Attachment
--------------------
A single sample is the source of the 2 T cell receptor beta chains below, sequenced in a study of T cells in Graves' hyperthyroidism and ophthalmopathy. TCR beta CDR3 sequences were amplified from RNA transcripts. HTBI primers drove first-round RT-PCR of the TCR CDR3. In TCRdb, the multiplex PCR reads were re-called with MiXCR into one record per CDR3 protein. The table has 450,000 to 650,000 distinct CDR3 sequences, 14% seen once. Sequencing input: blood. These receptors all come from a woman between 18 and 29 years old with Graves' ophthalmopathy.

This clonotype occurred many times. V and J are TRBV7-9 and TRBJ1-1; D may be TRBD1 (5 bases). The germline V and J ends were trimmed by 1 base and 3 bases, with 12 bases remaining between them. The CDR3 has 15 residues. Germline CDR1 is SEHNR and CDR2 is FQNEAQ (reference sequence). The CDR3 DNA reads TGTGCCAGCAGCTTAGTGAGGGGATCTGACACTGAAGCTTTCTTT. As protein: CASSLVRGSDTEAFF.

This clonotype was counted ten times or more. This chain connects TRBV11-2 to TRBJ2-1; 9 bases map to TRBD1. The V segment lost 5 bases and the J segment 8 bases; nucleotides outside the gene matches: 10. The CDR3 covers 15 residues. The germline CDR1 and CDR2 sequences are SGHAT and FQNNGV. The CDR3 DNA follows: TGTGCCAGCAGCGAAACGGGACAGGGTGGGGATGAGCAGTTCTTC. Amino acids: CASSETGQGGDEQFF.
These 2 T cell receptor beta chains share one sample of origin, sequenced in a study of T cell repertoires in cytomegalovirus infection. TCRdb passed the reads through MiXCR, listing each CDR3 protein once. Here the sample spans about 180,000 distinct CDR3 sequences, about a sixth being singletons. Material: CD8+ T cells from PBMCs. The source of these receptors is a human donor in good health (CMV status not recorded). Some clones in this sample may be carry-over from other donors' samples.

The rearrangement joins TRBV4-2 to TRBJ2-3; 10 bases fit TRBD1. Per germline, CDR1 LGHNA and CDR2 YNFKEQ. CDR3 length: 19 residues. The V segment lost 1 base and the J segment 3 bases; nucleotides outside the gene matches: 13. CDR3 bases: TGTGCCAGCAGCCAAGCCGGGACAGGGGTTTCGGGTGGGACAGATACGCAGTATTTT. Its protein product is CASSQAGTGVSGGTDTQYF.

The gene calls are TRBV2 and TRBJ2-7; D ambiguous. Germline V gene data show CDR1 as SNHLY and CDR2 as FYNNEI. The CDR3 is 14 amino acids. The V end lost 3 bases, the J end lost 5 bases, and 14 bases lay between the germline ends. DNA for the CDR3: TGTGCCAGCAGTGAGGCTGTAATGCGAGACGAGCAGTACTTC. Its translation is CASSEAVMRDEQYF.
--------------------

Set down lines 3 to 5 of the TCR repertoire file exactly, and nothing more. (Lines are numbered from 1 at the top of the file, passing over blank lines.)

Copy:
This clonotype was counted ten times or more. This chain connects TRBV11-2 to TRBJ2-1; 9 bases map to TRBD1. The V segment lost 5 bases and the J segment 8 bases; nucleotides outside the gene matches: 10. The CDR3 covers 15 residues. The germline CDR1 and CDR2 sequences are SGHAT and FQNNGV. The CDR3 DNA follows: TGTGCCAGCAGCGAAACGGGACAGGGTGGGGATGAGCAGTTCTTC. Amino acids: CASSETGQGGDEQFF.
These 2 T cell receptor beta chains share one sample of origin, sequenced in a study of T cell repertoires in cytomegalovirus infection. TCRdb passed the reads through MiXCR, listing each CDR3 protein once. Here the sample spans about 180,000 distinct CDR3 sequences, about a sixth being singletons. Material: CD8+ T cells from PBMCs. The source of these receptors is a human donor in good health (CMV status not recorded). Some clones in this sample may be carry-over from other donors' samples.

The rearrangement joins TRBV4-2 to TRBJ2-3; 10 bases fit TRBD1. Per germline, CDR1 LGHNA and CDR2 YNFKEQ. CDR3 length: 19 residues. The V segment lost 1 base and the J segment 3 bases; nucleotides outside the gene matches: 13. CDR3 bases: TGTGCCAGCAGCCAAGCCGGGACAGGGGTTTCGGGTGGGACAGATACGCAGTATTTT. Its protein product is CASSQAGTGVSGGTDTQYF.